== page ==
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RESEARCHLIVE: IN CONVERSATION WITH COLOUR OF RESEARCH, ONE YEAR ON

It’s been almost one year since Colour of Research (CORe) was founded to address the lack of ethnic minority representation in the research industry. Research Live spoke to two of the group’s co-founders, Theo Francis and Sia Najumi, about how it has grown to a network of over 500 members and what more needs to change in the industry.



Colour of Research (CORe) launched last summer. What’s the background to the group?

Sia Najumi (SN): Among people of colour, the assumption was always there when we were at events, looking around and not seeing it being so diverse. It was always a topic of conversation. I’ve been in the industry for about three years now, so not long to be having these types of conversations. I think it was Bob (Qureshi) or Theo who said ‘Let’s just act on these conversations, why do we keep acknowledging the lack of diversity but not doing anything about it?’ So, we decided to start a group.

Theo Francis (TF): We launched in July 2020 but our first Zoom call was in March. We finalised the shortlist at the Impact conference Research Club after-party. It was about a week after that we did our first Zoom call, when lockdown first happened.

It was very organic. It was a problem that we had all realised was there, and we tried to figure out why no-one had done this before. Then we thought, well, if we’re talking about it, why don’t we do it?

Then George Floyd’s murder happened, and the world woke up to this sort of thing. We thought that this would be a slow burner, a soft launch, and all of a sudden, the whole world was looking at us. So, the first year has been a bit crazy. There are big expectations, but I think we’ve done really well. There’s a lot going on and it’s just the beginning.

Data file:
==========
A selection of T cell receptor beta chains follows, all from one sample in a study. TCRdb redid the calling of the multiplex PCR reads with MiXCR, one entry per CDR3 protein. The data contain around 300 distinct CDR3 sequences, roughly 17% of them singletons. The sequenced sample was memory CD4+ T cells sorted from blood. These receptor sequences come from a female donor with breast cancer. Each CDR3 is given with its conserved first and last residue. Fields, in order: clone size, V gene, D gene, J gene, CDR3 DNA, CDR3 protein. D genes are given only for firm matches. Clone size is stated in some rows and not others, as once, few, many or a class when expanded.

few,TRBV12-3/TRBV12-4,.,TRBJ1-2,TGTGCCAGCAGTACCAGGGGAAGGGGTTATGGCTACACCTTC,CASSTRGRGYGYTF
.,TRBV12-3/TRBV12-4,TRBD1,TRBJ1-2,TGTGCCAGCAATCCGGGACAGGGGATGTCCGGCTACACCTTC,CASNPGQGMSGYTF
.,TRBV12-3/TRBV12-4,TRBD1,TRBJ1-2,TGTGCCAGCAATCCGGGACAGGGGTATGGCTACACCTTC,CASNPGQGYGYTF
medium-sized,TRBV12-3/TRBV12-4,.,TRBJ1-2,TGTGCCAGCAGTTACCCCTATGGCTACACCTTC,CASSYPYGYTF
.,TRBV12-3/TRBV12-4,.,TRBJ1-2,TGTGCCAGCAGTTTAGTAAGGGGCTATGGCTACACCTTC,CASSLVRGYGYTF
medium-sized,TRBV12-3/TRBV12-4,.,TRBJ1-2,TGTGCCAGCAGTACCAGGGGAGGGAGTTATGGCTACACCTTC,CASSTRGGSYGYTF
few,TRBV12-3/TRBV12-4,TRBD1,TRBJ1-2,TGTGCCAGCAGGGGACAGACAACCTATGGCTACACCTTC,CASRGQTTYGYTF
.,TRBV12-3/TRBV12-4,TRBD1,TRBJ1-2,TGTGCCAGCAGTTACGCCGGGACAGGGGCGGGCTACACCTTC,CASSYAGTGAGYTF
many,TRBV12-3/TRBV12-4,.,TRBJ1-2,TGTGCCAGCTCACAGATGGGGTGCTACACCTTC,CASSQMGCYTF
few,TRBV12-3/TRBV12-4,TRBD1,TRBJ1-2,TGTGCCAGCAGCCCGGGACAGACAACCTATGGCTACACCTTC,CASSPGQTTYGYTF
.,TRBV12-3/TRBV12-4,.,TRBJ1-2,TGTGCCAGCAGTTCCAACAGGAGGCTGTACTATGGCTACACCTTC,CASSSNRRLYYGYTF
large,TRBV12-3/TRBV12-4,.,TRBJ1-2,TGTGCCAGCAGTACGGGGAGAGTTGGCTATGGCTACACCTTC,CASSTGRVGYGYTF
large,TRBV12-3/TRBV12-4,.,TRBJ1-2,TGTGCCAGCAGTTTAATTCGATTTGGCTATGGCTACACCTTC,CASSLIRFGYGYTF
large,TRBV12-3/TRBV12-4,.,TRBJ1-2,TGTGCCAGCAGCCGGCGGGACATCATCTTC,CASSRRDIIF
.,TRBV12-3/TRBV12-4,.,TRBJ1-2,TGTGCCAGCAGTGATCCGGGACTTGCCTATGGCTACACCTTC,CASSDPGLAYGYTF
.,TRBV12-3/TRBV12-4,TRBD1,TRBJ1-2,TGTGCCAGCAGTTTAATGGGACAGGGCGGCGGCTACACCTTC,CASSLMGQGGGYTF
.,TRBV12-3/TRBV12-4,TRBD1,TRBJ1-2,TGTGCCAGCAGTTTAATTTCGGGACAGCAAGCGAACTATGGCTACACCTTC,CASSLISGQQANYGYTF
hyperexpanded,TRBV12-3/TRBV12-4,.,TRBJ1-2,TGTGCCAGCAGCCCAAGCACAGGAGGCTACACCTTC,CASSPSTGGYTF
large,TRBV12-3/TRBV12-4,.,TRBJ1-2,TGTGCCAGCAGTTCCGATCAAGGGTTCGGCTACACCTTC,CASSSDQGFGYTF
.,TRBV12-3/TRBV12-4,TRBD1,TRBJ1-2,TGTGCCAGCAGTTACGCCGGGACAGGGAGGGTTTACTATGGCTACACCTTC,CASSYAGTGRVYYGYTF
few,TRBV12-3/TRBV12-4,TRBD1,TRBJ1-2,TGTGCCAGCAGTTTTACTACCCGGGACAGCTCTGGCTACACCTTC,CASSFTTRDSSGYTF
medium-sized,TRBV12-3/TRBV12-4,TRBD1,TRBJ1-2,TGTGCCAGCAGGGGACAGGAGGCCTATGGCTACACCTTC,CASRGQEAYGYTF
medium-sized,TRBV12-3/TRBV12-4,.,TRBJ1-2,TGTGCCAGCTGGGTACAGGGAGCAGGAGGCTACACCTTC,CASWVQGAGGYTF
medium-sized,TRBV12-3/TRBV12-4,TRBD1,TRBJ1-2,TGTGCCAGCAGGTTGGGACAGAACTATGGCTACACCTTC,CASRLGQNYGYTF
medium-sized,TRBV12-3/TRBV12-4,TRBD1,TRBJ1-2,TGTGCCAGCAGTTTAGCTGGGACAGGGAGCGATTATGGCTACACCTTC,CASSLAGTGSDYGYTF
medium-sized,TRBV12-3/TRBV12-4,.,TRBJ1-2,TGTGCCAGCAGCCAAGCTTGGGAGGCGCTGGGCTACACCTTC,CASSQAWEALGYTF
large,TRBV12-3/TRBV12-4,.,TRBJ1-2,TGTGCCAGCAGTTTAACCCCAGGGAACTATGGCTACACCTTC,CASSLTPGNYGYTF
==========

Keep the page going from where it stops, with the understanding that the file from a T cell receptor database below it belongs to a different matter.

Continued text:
What has the response from the rest of the industry been like?

TF: The response has been amazing, not just from people of ethnic backgrounds, but people who can sympathise – allies who put their hand up and say ‘this has been long overdue, what can we do to help?’. There’s been a massive wave of support, more so when Black Lives Matter was getting a lot of attention, so it was at the top of everyone’s mind. That has dipped down a little bit now, however, it’s coming up to a year and conversations are starting again in terms of what companies have done since posting black squares.

For a lot of people, it’s still relevant, it’s still an important topic and something that people know needs to change. It’s gone in ups and downs.

SN: But that’s been good for us because when we first started it was really overwhelming. We thought, ‘Oh, what do we do?’ We had ideas but we really had to start picking up our pace – every day was meetings after meetings and ideas and it was difficult to keep up, so I think the pace that we’re going at is good – it allows us to do what we actually really want to do, thoughtfully.


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